(Adds Poloz comment on unconventional tools, paragraphs 9-10)
By Andrea Hopkins and Leah Schnurr
OTTAWA Oct 19 The Bank of Canada cut its growth
forecast on Wednesday and said it actively discussed adding more
monetary stimulus to speed up the nation's economic recovery,
surprising financial markets by shifting tone dramatically after
its initial rate decision.
Citing a looming slowdown in Canada's long housing boom and
a weaker outlook for exports, Bank of Canada Governor Stephen
Poloz said the central bank had considered easing monetary
policy but was held back by global uncertainty.
Poloz revealed the stimulus discussion in his opening
statement to reporters more than an hour after publication of
the rate decision, wrong footing financial markets that were not
expecting the dovish shift.
"If you look at the press release at 10, that had a very
balanced tone and you would have said 'Okay, day over, nothing
to see here.' And then you get to the press conference opening
statement and it's almost like a big bombshell," said Emanuella
Enenajor, Canada economist at Bank of America Merrill Lynch.
David Watt, chief economist at HSBC Canada, said there was
"clearly a disconnect" between what the bank said early in the
day and what was communicated to reporters later in the news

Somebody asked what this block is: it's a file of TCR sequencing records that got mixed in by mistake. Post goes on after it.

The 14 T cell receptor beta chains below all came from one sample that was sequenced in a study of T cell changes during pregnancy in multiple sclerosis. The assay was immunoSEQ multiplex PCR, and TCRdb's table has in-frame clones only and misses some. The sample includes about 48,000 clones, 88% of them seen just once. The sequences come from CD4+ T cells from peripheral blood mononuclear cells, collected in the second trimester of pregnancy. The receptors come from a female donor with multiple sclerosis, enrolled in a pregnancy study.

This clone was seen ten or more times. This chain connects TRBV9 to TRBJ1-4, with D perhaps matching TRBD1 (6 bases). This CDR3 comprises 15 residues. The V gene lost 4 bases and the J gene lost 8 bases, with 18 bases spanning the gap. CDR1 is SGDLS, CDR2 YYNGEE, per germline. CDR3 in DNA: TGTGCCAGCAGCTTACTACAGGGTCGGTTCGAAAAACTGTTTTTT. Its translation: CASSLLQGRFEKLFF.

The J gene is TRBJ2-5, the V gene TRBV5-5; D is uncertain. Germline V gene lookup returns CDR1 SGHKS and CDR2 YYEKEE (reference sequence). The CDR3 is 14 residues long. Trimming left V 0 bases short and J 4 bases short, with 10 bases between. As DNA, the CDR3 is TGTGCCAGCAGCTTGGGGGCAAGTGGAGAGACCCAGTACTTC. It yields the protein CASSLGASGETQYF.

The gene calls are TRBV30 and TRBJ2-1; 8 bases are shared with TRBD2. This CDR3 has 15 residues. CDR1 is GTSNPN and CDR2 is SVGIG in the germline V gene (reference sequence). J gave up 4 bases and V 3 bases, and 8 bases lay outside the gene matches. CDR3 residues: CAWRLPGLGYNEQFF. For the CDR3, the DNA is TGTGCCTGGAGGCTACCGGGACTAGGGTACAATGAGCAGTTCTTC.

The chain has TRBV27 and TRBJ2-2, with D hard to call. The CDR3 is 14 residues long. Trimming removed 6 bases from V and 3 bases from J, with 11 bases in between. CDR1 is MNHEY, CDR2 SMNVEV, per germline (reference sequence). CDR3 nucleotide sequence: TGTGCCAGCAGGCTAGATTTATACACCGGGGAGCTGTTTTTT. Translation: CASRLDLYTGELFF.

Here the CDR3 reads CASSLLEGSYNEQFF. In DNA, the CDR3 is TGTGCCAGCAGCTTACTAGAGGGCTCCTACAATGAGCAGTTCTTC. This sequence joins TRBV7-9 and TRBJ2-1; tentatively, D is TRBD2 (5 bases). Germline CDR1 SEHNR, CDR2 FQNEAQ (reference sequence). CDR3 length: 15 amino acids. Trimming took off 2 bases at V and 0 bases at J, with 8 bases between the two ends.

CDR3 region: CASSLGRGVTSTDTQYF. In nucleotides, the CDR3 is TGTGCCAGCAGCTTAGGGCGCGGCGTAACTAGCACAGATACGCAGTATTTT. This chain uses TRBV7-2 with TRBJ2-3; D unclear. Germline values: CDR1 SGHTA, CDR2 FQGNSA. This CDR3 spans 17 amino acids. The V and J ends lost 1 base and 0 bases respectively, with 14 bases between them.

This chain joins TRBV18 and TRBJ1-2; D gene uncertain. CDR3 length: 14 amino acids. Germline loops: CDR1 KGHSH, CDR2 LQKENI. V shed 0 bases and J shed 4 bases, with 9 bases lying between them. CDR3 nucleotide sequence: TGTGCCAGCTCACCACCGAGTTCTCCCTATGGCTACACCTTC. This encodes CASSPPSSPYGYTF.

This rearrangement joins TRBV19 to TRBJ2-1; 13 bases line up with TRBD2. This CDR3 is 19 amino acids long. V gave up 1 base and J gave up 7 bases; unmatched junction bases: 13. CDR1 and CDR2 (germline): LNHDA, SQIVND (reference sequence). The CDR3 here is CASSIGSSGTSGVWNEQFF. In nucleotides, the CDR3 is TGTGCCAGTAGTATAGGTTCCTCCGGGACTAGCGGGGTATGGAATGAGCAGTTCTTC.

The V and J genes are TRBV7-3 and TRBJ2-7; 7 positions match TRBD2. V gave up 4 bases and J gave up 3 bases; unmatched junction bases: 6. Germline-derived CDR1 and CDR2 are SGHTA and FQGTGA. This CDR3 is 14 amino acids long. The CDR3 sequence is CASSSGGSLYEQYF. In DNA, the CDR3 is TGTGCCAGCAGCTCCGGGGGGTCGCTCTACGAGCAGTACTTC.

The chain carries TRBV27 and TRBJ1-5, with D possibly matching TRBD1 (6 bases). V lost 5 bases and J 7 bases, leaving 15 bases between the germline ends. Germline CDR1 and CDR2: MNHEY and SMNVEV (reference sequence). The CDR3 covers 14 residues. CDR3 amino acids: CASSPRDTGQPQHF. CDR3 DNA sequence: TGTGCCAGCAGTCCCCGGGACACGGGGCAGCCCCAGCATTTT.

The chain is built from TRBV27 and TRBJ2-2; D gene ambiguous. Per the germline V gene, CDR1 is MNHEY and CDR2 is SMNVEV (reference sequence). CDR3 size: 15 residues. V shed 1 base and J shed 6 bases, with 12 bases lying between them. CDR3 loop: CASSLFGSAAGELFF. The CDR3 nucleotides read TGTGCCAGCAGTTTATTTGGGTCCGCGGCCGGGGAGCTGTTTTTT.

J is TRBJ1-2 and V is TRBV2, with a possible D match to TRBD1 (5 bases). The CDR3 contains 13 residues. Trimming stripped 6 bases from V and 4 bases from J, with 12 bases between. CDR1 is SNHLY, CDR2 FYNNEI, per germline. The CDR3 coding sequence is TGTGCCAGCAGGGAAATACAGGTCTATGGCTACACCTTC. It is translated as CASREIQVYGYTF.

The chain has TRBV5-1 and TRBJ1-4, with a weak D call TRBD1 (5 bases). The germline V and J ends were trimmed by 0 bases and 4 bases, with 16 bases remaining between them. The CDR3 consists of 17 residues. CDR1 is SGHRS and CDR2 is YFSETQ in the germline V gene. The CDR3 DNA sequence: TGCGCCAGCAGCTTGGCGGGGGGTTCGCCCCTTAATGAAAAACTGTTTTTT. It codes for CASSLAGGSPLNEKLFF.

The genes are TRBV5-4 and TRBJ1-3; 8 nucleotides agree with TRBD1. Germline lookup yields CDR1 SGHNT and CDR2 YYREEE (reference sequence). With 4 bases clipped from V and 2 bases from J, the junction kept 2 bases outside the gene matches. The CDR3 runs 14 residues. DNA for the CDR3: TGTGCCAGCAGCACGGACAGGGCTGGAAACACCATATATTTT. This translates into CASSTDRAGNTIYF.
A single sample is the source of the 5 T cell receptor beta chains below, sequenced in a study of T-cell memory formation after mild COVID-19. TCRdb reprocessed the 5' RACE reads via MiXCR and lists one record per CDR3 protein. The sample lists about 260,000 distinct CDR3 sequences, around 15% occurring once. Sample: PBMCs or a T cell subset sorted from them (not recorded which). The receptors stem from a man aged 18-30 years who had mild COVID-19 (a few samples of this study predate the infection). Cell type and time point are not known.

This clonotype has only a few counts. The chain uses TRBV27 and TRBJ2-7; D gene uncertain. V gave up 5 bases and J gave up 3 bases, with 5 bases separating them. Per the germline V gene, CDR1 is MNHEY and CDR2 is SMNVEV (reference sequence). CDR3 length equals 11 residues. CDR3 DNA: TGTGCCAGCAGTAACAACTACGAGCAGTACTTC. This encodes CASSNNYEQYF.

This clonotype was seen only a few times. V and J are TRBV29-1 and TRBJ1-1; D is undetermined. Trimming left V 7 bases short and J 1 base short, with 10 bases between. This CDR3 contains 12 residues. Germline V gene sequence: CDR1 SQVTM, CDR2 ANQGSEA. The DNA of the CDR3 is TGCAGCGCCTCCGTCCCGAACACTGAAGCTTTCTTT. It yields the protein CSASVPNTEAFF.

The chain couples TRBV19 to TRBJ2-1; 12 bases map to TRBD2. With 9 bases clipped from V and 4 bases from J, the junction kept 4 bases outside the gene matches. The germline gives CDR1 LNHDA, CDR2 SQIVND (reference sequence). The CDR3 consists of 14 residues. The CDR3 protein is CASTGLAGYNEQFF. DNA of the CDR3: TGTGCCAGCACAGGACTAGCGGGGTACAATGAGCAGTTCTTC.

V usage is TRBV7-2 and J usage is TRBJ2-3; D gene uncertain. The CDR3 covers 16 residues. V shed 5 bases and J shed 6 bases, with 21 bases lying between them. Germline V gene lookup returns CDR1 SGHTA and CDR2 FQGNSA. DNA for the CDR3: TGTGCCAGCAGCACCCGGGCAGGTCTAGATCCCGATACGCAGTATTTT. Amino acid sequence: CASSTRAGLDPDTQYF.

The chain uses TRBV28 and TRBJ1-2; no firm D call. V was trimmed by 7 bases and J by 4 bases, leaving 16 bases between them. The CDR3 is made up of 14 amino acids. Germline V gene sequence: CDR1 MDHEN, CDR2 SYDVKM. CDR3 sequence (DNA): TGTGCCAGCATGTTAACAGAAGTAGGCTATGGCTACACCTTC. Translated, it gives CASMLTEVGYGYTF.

"The markets obviously got two different versions, two
different interpretations, of what was said," said Watt. "You
would like to have more consistency."
Poloz has upset market players with unexpected moves in the
past, including a shock January 2015 rate cut.
It was the second time in six months the central bank
admitted it had considered adding more stimulus to the economy
to counter persistent disappointments in growth and exports.
Poloz later told a Senate committee that the bank did not
have a lot of traditional tools left to boost the economy, but
could use unconventional measures like forward guidance, asset
purchases, quantitative easing and negative interest rates.
"They remain in our toolkit and if that's what the situation
calls for, that's where we would need to go," he said.
The bank's comments cemented the belief that Canada will not
raise rates in the foreseeable future, and could even cut rates,
even with the U.S. Federal Reserve expected to hike further.
Asked about the move to reveal the rate cut discussion only
after the rate decision was released, a spokeswoman for the
central bank said Poloz's open statement to reporters is
designed to fill the gap between the quarterly monetary policy
report and press release announcing the rate decision.
"The opening statement ... (offers) insight into which
issues were really on the table during the deliberations and how
those issues influenced the decision," spokeswoman Josianne
Menard said in an email.
"We think this helps people understand better the thinking
behind the decision."
As expected, the bank held its overnight rate at 0.5
percent, where it has been since July 2015, even as it trimmed
GDP forecasts, saying downward pressure on inflation will
continue while economic slack persists.
Poloz said uncertainty around the U.S. election and business
investment, the Canadian housing market, and the commodity cycle
kept the bank from adding stimulus.
(Reporting by Andrea Hopkins and Leah Schnurr; Editing by
Frances Kerry, Bernard Orr)